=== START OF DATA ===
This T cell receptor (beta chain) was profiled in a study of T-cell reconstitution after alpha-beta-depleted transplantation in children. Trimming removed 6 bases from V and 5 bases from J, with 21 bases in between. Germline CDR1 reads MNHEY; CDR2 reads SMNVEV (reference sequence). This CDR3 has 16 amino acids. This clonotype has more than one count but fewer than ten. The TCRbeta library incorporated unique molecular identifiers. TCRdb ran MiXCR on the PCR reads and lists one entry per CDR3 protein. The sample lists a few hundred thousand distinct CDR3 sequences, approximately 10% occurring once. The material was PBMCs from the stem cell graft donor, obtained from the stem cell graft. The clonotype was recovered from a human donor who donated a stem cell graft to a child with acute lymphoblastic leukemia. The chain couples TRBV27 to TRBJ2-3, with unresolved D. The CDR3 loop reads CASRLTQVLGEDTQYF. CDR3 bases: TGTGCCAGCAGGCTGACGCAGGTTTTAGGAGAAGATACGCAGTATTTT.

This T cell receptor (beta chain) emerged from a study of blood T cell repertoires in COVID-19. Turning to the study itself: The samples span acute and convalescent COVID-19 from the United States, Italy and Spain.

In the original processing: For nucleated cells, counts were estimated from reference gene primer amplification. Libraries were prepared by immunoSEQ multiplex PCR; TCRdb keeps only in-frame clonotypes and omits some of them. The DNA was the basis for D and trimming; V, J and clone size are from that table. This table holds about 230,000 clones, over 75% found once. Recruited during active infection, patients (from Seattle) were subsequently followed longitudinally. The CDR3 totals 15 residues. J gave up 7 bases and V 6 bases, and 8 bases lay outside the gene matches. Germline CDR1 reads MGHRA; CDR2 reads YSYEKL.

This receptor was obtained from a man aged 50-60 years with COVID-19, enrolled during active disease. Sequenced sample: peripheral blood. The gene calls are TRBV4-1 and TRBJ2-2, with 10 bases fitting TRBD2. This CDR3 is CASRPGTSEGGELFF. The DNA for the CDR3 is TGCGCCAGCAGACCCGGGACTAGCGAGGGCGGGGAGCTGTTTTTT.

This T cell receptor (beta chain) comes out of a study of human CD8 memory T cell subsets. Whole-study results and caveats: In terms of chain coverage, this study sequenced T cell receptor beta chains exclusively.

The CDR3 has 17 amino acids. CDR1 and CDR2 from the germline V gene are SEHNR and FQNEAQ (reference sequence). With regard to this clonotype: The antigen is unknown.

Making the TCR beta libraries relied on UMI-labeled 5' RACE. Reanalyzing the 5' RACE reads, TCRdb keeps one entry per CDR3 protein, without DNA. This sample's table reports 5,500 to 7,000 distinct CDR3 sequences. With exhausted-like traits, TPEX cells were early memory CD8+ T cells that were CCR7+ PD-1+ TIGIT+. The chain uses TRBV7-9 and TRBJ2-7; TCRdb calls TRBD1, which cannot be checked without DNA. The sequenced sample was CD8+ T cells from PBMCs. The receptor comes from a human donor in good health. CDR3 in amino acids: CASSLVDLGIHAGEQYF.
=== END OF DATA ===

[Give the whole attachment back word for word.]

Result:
This T cell receptor (beta chain) was profiled in a study of T-cell reconstitution after alpha-beta-depleted transplantation in children. Trimming removed 6 bases from V and 5 bases from J, with 21 bases in between. Germline CDR1 reads MNHEY; CDR2 reads SMNVEV (reference sequence). This CDR3 has 16 amino acids. This clonotype has more than one count but fewer than ten. The TCRbeta library incorporated unique molecular identifiers. TCRdb ran MiXCR on the PCR reads and lists one entry per CDR3 protein. The sample lists a few hundred thousand distinct CDR3 sequences, approximately 10% occurring once. The material was PBMCs from the stem cell graft donor, obtained from the stem cell graft. The clonotype was recovered from a human donor who donated a stem cell graft to a child with acute lymphoblastic leukemia. The chain couples TRBV27 to TRBJ2-3, with unresolved D. The CDR3 loop reads CASRLTQVLGEDTQYF. CDR3 bases: TGTGCCAGCAGGCTGACGCAGGTTTTAGGAGAAGATACGCAGTATTTT.

This T cell receptor (beta chain) emerged from a study of blood T cell repertoires in COVID-19. Turning to the study itself: The samples span acute and convalescent COVID-19 from the United States, Italy and Spain.

In the original processing: For nucleated cells, counts were estimated from reference gene primer amplification. Libraries were prepared by immunoSEQ multiplex PCR; TCRdb keeps only in-frame clonotypes and omits some of them. The DNA was the basis for D and trimming; V, J and clone size are from that table. This table holds about 230,000 clones, over 75% found once. Recruited during active infection, patients (from Seattle) were subsequently followed longitudinally. The CDR3 totals 15 residues. J gave up 7 bases and V 6 bases, and 8 bases lay outside the gene matches. Germline CDR1 reads MGHRA; CDR2 reads YSYEKL.

This receptor was obtained from a man aged 50-60 years with COVID-19, enrolled during active disease. Sequenced sample: peripheral blood. The gene calls are TRBV4-1 and TRBJ2-2, with 10 bases fitting TRBD2. This CDR3 is CASRPGTSEGGELFF. The DNA for the CDR3 is TGCGCCAGCAGACCCGGGACTAGCGAGGGCGGGGAGCTGTTTTTT.

This T cell receptor (beta chain) comes out of a study of human CD8 memory T cell subsets. Whole-study results and caveats: In terms of chain coverage, this study sequenced T cell receptor beta chains exclusively.

The CDR3 has 17 amino acids. CDR1 and CDR2 from the germline V gene are SEHNR and FQNEAQ (reference sequence). With regard to this clonotype: The antigen is unknown.

Making the TCR beta libraries relied on UMI-labeled 5' RACE. Reanalyzing the 5' RACE reads, TCRdb keeps one entry per CDR3 protein, without DNA. This sample's table reports 5,500 to 7,000 distinct CDR3 sequences. With exhausted-like traits, TPEX cells were early memory CD8+ T cells that were CCR7+ PD-1+ TIGIT+. The chain uses TRBV7-9 and TRBJ2-7; TCRdb calls TRBD1, which cannot be checked without DNA. The sequenced sample was CD8+ T cells from PBMCs. The receptor comes from a human donor in good health. CDR3 in amino acids: CASSLVDLGIHAGEQYF.